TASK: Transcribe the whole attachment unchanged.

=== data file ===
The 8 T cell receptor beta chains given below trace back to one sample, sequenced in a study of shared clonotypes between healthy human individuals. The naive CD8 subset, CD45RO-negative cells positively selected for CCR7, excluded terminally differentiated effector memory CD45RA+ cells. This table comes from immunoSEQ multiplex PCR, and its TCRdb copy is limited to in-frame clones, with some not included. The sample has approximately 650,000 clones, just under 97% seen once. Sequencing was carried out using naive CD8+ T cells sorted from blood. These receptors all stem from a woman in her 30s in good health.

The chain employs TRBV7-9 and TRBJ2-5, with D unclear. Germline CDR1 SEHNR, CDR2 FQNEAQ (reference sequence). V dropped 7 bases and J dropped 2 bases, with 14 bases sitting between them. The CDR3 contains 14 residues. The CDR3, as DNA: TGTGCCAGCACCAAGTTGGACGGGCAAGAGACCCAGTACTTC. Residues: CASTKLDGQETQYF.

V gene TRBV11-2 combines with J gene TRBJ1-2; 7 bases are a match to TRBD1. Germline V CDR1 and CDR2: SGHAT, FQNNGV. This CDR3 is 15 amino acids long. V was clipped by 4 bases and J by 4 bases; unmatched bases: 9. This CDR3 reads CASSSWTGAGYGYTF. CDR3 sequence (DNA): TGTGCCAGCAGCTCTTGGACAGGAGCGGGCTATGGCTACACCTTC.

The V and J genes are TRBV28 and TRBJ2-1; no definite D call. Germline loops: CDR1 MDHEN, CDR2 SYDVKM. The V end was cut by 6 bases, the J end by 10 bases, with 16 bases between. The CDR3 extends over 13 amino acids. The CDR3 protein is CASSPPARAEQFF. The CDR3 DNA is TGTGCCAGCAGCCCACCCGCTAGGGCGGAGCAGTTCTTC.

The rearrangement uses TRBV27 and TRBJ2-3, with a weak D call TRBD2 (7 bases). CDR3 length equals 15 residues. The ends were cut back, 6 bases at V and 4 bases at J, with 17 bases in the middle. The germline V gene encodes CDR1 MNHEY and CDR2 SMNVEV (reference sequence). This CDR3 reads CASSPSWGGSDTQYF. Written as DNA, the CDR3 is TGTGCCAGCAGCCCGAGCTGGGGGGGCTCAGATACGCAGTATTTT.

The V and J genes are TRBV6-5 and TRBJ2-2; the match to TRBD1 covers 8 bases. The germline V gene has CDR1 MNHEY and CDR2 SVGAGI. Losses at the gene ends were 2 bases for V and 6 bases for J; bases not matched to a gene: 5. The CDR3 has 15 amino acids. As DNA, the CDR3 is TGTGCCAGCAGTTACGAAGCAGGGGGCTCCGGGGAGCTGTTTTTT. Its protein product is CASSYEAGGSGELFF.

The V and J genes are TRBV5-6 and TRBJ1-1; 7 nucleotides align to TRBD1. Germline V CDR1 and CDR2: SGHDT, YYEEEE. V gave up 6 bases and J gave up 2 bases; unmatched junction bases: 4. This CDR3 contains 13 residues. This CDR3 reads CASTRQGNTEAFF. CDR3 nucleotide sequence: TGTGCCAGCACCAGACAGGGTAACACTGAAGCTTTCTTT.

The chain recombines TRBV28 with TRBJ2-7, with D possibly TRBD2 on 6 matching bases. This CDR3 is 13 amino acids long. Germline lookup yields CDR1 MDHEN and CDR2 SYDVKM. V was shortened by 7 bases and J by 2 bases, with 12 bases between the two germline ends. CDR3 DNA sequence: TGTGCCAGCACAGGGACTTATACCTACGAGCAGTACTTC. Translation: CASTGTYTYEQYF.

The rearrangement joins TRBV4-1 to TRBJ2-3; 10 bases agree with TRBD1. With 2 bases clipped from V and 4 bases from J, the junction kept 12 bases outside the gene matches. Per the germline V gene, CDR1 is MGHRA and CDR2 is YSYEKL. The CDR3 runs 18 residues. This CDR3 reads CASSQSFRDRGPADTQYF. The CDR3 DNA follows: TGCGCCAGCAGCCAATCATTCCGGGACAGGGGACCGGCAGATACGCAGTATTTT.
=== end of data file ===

The 8 T cell receptor beta chains given below trace back to one sample, sequenced in a study of shared clonotypes between healthy human individuals. The naive CD8 subset, CD45RO-negative cells positively selected for CCR7, excluded terminally differentiated effector memory CD45RA+ cells. This table comes from immunoSEQ multiplex PCR, and its TCRdb copy is limited to in-frame clones, with some not included. The sample has approximately 650,000 clones, just under 97% seen once. Sequencing was carried out using naive CD8+ T cells sorted from blood. These receptors all stem from a woman in her 30s in good health.

The chain employs TRBV7-9 and TRBJ2-5, with D unclear. Germline CDR1 SEHNR, CDR2 FQNEAQ (reference sequence). V dropped 7 bases and J dropped 2 bases, with 14 bases sitting between them. The CDR3 contains 14 residues. The CDR3, as DNA: TGTGCCAGCACCAAGTTGGACGGGCAAGAGACCCAGTACTTC. Residues: CASTKLDGQETQYF.

V gene TRBV11-2 combines with J gene TRBJ1-2; 7 bases are a match to TRBD1. Germline V CDR1 and CDR2: SGHAT, FQNNGV. This CDR3 is 15 amino acids long. V was clipped by 4 bases and J by 4 bases; unmatched bases: 9. This CDR3 reads CASSSWTGAGYGYTF. CDR3 sequence (DNA): TGTGCCAGCAGCTCTTGGACAGGAGCGGGCTATGGCTACACCTTC.

The V and J genes are TRBV28 and TRBJ2-1; no definite D call. Germline loops: CDR1 MDHEN, CDR2 SYDVKM. The V end was cut by 6 bases, the J end by 10 bases, with 16 bases between. The CDR3 extends over 13 amino acids. The CDR3 protein is CASSPPARAEQFF. The CDR3 DNA is TGTGCCAGCAGCCCACCCGCTAGGGCGGAGCAGTTCTTC.

The rearrangement uses TRBV27 and TRBJ2-3, with a weak D call TRBD2 (7 bases). CDR3 length equals 15 residues. The ends were cut back, 6 bases at V and 4 bases at J, with 17 bases in the middle. The germline V gene encodes CDR1 MNHEY and CDR2 SMNVEV (reference sequence). This CDR3 reads CASSPSWGGSDTQYF. Written as DNA, the CDR3 is TGTGCCAGCAGCCCGAGCTGGGGGGGCTCAGATACGCAGTATTTT.

The V and J genes are TRBV6-5 and TRBJ2-2; the match to TRBD1 covers 8 bases. The germline V gene has CDR1 MNHEY and CDR2 SVGAGI. Losses at the gene ends were 2 bases for V and 6 bases for J; bases not matched to a gene: 5. The CDR3 has 15 amino acids. As DNA, the CDR3 is TGTGCCAGCAGTTACGAAGCAGGGGGCTCCGGGGAGCTGTTTTTT. Its protein product is CASSYEAGGSGELFF.

The V and J genes are TRBV5-6 and TRBJ1-1; 7 nucleotides align to TRBD1. Germline V CDR1 and CDR2: SGHDT, YYEEEE. V gave up 6 bases and J gave up 2 bases; unmatched junction bases: 4. This CDR3 contains 13 residues. This CDR3 reads CASTRQGNTEAFF. CDR3 nucleotide sequence: TGTGCCAGCACCAGACAGGGTAACACTGAAGCTTTCTTT.

The chain recombines TRBV28 with TRBJ2-7, with D possibly TRBD2 on 6 matching bases. This CDR3 is 13 amino acids long. Germline lookup yields CDR1 MDHEN and CDR2 SYDVKM. V was shortened by 7 bases and J by 2 bases, with 12 bases between the two germline ends. CDR3 DNA sequence: TGTGCCAGCACAGGGACTTATACCTACGAGCAGTACTTC. Translation: CASTGTYTYEQYF.

The rearrangement joins TRBV4-1 to TRBJ2-3; 10 bases agree with TRBD1. With 2 bases clipped from V and 4 bases from J, the junction kept 12 bases outside the gene matches. Per the germline V gene, CDR1 is MGHRA and CDR2 is YSYEKL. The CDR3 runs 18 residues. This CDR3 reads CASSQSFRDRGPADTQYF. The CDR3 DNA follows: TGCGCCAGCAGCCAATCATTCCGGGACAGGGGACCGGCAGATACGCAGTATTTT.